St Martin’s church
The famous St Martin’s church in Jamnica, on the southern side of the Vukomerice Hills is a true jewel of the region. The site selected for the church is perfect, and it dominates the entire area between Okić and the crossing of the Kupa river, where a bridge stands to this day. The beautiful Gothic structure of the church dates from the 13th century. The church’s patron saint is St Martin, which indicates that it was built by the Templars, a French order of crusaders whose knights took their patron saint wherever their military power extended. The church building was completed in 1746. The Baroque structure of the main altar in carved wood dates from 1741 and has been beautifully preserved, with eight sculptures and rich ornamental details. The other three altars are later. Another interesting feature of the church is an ex voto painting of 1779 depicting villagers in national costumes, and a chalice with the inscription “1712 F.R. Orshich”.
The wooden house built in 1785 next to the parish church has been well preserved and this kurija remains a fine example of local architecture.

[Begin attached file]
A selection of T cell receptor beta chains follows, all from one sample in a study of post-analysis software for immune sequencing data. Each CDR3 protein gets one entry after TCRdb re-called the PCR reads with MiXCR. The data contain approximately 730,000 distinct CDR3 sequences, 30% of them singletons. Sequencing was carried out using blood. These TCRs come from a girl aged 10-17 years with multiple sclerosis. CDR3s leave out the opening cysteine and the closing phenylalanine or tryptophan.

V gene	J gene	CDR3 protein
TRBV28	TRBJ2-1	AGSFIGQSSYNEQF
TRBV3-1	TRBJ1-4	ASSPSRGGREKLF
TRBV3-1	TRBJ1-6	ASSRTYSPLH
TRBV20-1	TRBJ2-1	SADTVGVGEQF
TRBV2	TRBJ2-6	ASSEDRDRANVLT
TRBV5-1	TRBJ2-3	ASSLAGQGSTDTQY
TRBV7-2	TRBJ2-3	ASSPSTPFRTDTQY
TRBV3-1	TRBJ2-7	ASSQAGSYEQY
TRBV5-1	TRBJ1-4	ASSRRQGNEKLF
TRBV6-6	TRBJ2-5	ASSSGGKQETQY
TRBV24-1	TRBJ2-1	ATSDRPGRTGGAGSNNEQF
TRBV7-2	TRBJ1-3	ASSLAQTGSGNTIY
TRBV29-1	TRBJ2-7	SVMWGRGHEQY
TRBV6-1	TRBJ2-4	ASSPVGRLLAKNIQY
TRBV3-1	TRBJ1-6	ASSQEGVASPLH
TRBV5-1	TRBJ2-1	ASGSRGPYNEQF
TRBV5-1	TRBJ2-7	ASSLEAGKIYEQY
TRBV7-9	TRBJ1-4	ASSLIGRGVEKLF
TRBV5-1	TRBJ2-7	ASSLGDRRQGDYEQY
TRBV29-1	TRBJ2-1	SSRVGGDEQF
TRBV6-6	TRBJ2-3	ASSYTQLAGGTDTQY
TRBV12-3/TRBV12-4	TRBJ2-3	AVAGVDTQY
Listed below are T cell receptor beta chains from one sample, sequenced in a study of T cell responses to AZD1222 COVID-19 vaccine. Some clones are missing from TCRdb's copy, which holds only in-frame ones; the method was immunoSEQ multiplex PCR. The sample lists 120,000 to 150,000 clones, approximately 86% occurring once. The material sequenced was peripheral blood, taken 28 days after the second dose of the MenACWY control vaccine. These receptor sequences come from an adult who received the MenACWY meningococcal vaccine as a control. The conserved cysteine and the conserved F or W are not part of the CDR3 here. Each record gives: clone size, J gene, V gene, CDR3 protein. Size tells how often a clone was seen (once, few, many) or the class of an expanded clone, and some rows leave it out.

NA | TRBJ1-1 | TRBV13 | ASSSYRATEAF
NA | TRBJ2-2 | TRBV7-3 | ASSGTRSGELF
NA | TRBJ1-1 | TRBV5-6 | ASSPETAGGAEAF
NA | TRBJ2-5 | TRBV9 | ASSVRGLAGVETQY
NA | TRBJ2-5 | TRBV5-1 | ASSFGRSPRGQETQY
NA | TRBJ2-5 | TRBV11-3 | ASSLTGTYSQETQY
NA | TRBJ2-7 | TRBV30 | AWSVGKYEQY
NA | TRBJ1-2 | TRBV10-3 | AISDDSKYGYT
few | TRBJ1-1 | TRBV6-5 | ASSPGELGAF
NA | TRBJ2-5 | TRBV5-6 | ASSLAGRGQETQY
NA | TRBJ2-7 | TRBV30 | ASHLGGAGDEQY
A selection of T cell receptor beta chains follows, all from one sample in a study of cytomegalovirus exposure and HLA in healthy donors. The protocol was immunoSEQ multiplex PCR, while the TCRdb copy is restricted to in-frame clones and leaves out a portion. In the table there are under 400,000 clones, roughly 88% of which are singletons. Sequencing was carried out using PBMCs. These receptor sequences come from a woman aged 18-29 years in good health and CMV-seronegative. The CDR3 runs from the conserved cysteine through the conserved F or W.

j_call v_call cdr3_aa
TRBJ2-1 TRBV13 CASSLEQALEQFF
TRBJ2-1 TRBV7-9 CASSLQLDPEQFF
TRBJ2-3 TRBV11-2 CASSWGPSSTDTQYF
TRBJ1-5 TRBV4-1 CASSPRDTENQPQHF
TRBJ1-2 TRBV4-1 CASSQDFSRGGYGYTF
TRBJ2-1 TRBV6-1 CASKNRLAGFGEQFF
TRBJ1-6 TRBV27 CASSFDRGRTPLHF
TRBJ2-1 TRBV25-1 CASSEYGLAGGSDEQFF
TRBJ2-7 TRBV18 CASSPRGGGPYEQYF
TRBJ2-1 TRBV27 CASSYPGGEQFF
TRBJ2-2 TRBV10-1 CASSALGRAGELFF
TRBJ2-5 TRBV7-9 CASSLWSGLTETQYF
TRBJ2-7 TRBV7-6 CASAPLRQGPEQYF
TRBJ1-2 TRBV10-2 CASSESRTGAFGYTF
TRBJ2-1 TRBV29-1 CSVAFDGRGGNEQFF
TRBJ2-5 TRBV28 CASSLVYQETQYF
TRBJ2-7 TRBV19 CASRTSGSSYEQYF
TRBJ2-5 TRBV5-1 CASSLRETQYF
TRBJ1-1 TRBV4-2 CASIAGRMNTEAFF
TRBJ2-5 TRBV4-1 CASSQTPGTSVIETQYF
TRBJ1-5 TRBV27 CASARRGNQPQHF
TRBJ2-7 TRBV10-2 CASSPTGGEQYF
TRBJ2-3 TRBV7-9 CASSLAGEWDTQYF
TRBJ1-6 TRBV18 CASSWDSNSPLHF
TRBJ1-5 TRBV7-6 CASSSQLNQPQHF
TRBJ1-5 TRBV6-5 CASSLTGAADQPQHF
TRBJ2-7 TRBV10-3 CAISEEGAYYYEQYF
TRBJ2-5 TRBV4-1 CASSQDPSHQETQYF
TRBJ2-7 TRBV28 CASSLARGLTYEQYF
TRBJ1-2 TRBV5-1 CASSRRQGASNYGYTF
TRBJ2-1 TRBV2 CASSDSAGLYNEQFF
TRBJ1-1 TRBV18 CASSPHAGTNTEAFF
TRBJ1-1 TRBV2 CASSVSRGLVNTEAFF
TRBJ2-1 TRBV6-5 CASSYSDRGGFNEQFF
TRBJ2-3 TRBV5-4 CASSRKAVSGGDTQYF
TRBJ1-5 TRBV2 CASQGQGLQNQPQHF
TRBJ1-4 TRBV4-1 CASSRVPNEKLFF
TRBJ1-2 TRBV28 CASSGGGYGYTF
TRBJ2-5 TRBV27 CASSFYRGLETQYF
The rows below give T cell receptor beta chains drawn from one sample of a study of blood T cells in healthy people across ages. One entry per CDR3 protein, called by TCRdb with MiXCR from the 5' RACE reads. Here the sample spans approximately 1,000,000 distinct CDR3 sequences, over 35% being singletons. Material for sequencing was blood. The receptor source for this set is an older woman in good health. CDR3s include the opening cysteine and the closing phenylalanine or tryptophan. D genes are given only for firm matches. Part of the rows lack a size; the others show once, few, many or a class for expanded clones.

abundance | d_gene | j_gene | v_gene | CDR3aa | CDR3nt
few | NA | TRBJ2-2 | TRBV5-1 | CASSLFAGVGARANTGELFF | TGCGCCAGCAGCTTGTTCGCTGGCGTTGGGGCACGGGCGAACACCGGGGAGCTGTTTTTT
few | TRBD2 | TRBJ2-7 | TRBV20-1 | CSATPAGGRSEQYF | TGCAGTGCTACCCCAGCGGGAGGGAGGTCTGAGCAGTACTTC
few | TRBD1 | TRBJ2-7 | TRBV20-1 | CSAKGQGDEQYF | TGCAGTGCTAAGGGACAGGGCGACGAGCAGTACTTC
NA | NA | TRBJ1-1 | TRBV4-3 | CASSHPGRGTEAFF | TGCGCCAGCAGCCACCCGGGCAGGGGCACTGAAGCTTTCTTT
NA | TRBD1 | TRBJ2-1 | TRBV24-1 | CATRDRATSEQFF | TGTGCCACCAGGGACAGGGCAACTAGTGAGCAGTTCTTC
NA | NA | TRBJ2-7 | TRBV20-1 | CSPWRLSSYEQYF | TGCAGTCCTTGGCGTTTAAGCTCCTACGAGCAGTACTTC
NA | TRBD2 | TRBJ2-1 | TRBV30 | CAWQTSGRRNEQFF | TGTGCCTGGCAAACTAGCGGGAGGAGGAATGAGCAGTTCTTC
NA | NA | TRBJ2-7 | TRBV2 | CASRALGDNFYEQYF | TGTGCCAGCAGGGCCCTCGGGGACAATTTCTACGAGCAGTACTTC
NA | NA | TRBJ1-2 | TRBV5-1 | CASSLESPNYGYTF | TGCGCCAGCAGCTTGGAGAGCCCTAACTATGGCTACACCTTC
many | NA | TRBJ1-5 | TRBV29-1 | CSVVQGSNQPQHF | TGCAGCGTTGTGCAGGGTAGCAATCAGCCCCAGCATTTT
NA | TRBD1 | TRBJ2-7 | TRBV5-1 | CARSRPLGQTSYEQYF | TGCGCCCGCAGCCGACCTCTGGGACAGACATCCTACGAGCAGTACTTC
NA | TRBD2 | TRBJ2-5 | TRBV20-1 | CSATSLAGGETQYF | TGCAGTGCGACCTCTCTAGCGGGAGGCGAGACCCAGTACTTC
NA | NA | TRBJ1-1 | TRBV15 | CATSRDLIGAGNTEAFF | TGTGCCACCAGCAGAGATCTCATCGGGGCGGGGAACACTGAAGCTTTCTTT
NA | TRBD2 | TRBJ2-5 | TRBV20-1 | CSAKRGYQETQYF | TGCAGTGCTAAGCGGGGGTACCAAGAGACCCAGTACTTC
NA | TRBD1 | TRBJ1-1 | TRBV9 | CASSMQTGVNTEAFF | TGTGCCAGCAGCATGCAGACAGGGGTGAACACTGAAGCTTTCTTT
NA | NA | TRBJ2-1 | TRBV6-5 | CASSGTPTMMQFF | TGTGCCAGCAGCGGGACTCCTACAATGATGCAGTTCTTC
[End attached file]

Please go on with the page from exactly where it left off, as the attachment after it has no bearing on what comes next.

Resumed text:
Lučelnica is a village in the hills above Jamnica. The first known reference to Lučelnica is a river name dating from 1256. From Lučelnica, a path will take you downhill all the way to Lukinić-Brdo and Pokupsko, which suggests that it was originally a much used mountain road known as Gorski Put. The wooden chapel of the Holy Trinity in Lučelnica is worth a visit for its small but lovely Baroque altar dating from 1749. If all you are looking for is a relaxed outing away from the city centre, you can enjoy the natural beauty of the region by merely cycling along village roads and woodland paths. You may stumble across the only thatched house in Pisarovina where the way of life has not changed much since the house was built in 1892 by local master carpenters called “cimermani”.
Another wooden chapel of the Holy Trinity is at Dvoranci. The altars were built in the last decade of the 17th century. A few statuettes remaining from the original decoration of the altar show that the simple artwork was carved in wood in a style typical of the carvers of Turopolje.